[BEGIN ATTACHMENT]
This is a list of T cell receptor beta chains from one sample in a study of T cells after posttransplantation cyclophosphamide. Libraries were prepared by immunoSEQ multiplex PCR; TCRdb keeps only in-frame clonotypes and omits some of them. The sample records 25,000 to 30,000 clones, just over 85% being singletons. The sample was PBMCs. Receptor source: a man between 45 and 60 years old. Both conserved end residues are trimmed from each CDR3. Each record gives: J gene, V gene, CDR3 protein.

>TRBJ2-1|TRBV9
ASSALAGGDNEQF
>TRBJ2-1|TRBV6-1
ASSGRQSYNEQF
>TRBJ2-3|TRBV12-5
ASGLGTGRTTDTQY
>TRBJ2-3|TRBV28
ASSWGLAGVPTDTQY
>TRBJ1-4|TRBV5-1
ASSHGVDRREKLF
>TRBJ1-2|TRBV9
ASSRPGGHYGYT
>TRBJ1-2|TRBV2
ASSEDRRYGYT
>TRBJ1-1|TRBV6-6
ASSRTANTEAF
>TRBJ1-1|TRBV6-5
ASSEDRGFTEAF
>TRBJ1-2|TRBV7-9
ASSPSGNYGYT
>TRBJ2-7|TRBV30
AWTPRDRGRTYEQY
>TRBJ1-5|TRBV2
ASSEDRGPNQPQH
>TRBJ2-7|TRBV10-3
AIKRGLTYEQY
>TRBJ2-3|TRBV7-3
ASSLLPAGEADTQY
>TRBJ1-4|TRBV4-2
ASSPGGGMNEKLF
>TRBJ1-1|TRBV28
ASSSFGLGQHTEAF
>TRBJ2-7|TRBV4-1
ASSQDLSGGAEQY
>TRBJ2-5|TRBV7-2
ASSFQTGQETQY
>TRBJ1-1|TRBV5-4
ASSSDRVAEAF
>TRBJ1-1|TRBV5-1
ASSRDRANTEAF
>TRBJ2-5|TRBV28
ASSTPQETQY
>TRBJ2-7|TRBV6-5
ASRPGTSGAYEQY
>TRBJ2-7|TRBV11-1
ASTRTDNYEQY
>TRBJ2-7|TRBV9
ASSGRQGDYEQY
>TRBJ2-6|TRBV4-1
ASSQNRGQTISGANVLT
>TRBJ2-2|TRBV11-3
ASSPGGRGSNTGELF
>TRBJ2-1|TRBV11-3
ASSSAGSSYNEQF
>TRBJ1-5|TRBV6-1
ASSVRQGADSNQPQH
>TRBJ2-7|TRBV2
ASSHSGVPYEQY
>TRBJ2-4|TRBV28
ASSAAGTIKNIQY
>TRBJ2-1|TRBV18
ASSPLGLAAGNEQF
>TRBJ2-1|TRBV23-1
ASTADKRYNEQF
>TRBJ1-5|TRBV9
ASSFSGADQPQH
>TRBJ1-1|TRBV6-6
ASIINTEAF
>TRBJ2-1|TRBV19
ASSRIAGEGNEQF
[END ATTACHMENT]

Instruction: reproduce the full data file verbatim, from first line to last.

This is a list of T cell receptor beta chains from one sample in a study of T cells after posttransplantation cyclophosphamide. Libraries were prepared by immunoSEQ multiplex PCR; TCRdb keeps only in-frame clonotypes and omits some of them. The sample records 25,000 to 30,000 clones, just over 85% being singletons. The sample was PBMCs. Receptor source: a man between 45 and 60 years old. Both conserved end residues are trimmed from each CDR3. Each record gives: J gene, V gene, CDR3 protein.

>TRBJ2-1|TRBV9
ASSALAGGDNEQF
>TRBJ2-1|TRBV6-1
ASSGRQSYNEQF
>TRBJ2-3|TRBV12-5
ASGLGTGRTTDTQY
>TRBJ2-3|TRBV28
ASSWGLAGVPTDTQY
>TRBJ1-4|TRBV5-1
ASSHGVDRREKLF
>TRBJ1-2|TRBV9
ASSRPGGHYGYT
>TRBJ1-2|TRBV2
ASSEDRRYGYT
>TRBJ1-1|TRBV6-6
ASSRTANTEAF
>TRBJ1-1|TRBV6-5
ASSEDRGFTEAF
>TRBJ1-2|TRBV7-9
ASSPSGNYGYT
>TRBJ2-7|TRBV30
AWTPRDRGRTYEQY
>TRBJ1-5|TRBV2
ASSEDRGPNQPQH
>TRBJ2-7|TRBV10-3
AIKRGLTYEQY
>TRBJ2-3|TRBV7-3
ASSLLPAGEADTQY
>TRBJ1-4|TRBV4-2
ASSPGGGMNEKLF
>TRBJ1-1|TRBV28
ASSSFGLGQHTEAF
>TRBJ2-7|TRBV4-1
ASSQDLSGGAEQY
>TRBJ2-5|TRBV7-2
ASSFQTGQETQY
>TRBJ1-1|TRBV5-4
ASSSDRVAEAF
>TRBJ1-1|TRBV5-1
ASSRDRANTEAF
>TRBJ2-5|TRBV28
ASSTPQETQY
>TRBJ2-7|TRBV6-5
ASRPGTSGAYEQY
>TRBJ2-7|TRBV11-1
ASTRTDNYEQY
>TRBJ2-7|TRBV9
ASSGRQGDYEQY
>TRBJ2-6|TRBV4-1
ASSQNRGQTISGANVLT
>TRBJ2-2|TRBV11-3
ASSPGGRGSNTGELF
>TRBJ2-1|TRBV11-3
ASSSAGSSYNEQF
>TRBJ1-5|TRBV6-1
ASSVRQGADSNQPQH
>TRBJ2-7|TRBV2
ASSHSGVPYEQY
>TRBJ2-4|TRBV28
ASSAAGTIKNIQY
>TRBJ2-1|TRBV18
ASSPLGLAAGNEQF
>TRBJ2-1|TRBV23-1
ASTADKRYNEQF
>TRBJ1-5|TRBV9
ASSFSGADQPQH
>TRBJ1-1|TRBV6-6
ASIINTEAF
>TRBJ2-1|TRBV19
ASSRIAGEGNEQF